In this companion to the Newbery Award winner A Wrinkle in Time and A Wind in the Door, fifteen-year-old Charles Wallace and the unicorn Gaudior undertake a perilous journey through time in a desperate attempt to stop the destruction of the world by the mad dictator Madog Branzillo. They are not alone in their quest. Charles Wallace's sister, Meg--grown and expecting her first child, but still able to enter her brother's thoughts and emotions by "kything"--goes with him in spirit. Charles Wallace must face the ultimate test of his faith and his will as he is sent within four people from another time, there to search for a way to avert the tragedy threatening them all.

    A Wind in the Door

    A Wind in the Door
    It is November. When Meg comes home from school, Charles Wallace tells her he saw dragons in the twin’s vegetable garden.  That night Meg, Calvin and C.W. go to the vegetable garden to meet the Teacher (Blajeny) who explains that what they are seeing isn’t a dragon at all, but a cherubim named Proginoskes.  It turns out that C.W. is ill and that  Blajeny and Proginoskes are there to make him well – by making him well, they will keep the balance of the universe in check and save it from the evil Echthros.    Meg, Calvin and Mr. Jenkins (grade school principal) must travel inside C.W. to have this battle and save Charles’ life as well as the balance of the universe.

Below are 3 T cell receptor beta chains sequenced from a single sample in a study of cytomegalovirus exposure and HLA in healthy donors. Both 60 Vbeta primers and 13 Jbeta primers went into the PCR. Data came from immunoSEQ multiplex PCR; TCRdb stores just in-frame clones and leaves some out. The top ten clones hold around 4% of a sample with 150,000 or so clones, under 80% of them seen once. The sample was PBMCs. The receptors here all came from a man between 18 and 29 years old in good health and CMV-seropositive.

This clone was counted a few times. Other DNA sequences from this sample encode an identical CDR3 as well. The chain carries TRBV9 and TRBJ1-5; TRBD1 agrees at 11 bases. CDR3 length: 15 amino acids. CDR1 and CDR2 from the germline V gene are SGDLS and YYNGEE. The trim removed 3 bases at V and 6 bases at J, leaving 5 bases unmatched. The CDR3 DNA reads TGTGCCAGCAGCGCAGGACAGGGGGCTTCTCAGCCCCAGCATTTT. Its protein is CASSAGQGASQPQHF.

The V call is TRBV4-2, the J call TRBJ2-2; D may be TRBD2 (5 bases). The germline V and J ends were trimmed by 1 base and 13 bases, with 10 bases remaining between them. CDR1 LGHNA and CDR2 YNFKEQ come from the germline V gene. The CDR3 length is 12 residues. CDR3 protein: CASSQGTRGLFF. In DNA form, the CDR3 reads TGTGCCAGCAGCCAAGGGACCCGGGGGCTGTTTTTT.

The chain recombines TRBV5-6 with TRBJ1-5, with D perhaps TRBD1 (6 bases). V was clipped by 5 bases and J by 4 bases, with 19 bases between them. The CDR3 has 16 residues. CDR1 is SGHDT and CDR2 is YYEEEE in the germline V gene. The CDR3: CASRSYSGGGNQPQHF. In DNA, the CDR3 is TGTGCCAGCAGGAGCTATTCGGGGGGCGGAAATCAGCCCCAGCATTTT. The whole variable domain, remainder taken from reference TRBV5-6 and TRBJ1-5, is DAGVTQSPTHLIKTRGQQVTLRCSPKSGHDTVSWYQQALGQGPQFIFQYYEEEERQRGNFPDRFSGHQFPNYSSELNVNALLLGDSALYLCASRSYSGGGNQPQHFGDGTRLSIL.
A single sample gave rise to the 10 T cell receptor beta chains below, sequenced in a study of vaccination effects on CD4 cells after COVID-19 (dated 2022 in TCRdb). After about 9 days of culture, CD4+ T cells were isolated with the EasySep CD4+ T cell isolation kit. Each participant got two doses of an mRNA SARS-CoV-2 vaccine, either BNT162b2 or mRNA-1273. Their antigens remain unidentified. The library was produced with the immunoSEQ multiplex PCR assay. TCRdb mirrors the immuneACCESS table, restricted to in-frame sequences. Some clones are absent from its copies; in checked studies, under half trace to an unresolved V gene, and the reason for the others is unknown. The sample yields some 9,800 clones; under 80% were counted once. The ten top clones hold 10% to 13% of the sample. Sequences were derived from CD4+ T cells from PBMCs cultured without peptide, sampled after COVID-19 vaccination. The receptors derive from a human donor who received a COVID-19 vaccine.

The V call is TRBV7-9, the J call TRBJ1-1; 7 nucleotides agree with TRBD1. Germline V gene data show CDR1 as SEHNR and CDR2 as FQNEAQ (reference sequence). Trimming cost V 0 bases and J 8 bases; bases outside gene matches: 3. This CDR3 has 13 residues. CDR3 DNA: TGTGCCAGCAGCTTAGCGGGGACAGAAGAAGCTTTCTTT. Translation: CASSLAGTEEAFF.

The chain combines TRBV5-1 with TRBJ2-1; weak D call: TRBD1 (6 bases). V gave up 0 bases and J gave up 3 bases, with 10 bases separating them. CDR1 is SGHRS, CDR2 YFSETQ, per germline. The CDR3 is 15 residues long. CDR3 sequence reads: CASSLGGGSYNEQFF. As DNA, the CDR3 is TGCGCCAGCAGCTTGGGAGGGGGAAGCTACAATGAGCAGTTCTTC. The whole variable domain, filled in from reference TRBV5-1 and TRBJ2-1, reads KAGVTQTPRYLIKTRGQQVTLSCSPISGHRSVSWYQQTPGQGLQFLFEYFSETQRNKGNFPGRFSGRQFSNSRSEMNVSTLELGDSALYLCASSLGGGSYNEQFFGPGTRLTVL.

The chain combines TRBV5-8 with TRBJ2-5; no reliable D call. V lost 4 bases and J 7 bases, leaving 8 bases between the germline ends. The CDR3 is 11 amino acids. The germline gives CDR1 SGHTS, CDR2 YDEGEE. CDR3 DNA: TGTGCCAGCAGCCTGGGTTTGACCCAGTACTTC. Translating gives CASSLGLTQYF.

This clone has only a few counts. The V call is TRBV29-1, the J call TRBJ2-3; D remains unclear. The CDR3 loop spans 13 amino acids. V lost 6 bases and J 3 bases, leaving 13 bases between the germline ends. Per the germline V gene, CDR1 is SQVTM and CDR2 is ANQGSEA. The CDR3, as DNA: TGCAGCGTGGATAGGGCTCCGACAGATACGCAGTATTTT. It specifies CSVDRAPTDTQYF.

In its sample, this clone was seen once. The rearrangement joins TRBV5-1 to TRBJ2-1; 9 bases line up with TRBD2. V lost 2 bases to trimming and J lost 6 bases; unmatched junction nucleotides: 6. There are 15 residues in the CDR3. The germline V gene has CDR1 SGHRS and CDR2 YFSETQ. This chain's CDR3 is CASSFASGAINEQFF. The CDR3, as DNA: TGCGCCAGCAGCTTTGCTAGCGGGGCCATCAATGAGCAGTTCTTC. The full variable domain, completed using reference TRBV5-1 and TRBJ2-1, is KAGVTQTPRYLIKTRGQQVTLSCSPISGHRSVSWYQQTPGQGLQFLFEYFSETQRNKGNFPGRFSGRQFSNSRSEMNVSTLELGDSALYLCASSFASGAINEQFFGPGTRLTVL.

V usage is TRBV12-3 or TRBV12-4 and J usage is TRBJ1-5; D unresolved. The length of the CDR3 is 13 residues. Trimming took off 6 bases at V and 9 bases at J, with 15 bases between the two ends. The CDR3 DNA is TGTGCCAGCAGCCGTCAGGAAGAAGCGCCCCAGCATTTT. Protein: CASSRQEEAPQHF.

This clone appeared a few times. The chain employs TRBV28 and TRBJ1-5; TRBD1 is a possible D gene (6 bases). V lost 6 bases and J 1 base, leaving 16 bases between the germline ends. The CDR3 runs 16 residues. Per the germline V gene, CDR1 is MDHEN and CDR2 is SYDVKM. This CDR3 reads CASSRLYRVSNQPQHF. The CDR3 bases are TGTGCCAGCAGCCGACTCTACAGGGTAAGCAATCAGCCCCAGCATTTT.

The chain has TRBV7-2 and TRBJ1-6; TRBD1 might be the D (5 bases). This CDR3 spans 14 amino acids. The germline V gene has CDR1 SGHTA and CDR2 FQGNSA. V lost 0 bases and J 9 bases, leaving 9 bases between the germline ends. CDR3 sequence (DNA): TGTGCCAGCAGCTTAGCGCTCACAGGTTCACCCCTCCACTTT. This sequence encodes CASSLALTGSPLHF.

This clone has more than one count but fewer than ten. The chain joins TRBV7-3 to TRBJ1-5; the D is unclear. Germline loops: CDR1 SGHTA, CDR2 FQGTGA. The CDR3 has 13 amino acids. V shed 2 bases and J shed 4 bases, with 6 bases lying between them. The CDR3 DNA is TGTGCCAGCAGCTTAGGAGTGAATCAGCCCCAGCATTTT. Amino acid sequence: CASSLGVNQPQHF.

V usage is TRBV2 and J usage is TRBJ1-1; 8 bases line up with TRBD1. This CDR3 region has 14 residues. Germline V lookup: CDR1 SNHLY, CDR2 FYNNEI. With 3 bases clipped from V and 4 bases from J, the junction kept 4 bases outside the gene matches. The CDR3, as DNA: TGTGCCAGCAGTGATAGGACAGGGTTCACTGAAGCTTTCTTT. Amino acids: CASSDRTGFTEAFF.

Many Waters

    Many Waters
    Sandy and Dennys have always been the normal, run-of-the-mill ones in the extraodinary Murry family. They garden, make an occasional A in school, and play baseball. Nothing especially interesting has happened to the twins until they accidentally interrupt their father's experiment. Then the two boys are thrown across time and space. They find themselves alone in the desert, where, if they believe in unicorns, they can find unicorns, and whether they believe or not, mammoths and manticores will find them. The twins are rescued by Japheth, a man from the nearby oasis, but before he can bring them to safety, Dennys gets lost. Each boy is quickly embroiled in the conflicts of this time and place, whose populations includes winged seraphim, a few stray mythic beasts, perilous and beautiful nephilim, and small, long lived humans who consider Sandy and Dennys giants. The boys find they have more to do in the oasis than simply getting themselves home--they have to reunite an estranged father and son, but it won't be easy, especially when the son is named Noah and he's about to start building a boat in the desert.

Favorite QuotesFROM THIS BOOK
Quote Cannot be Empty

Submitted quotes are usually posted within 48 hours

ThanksYour Quote Will be posted Shortly
Bookish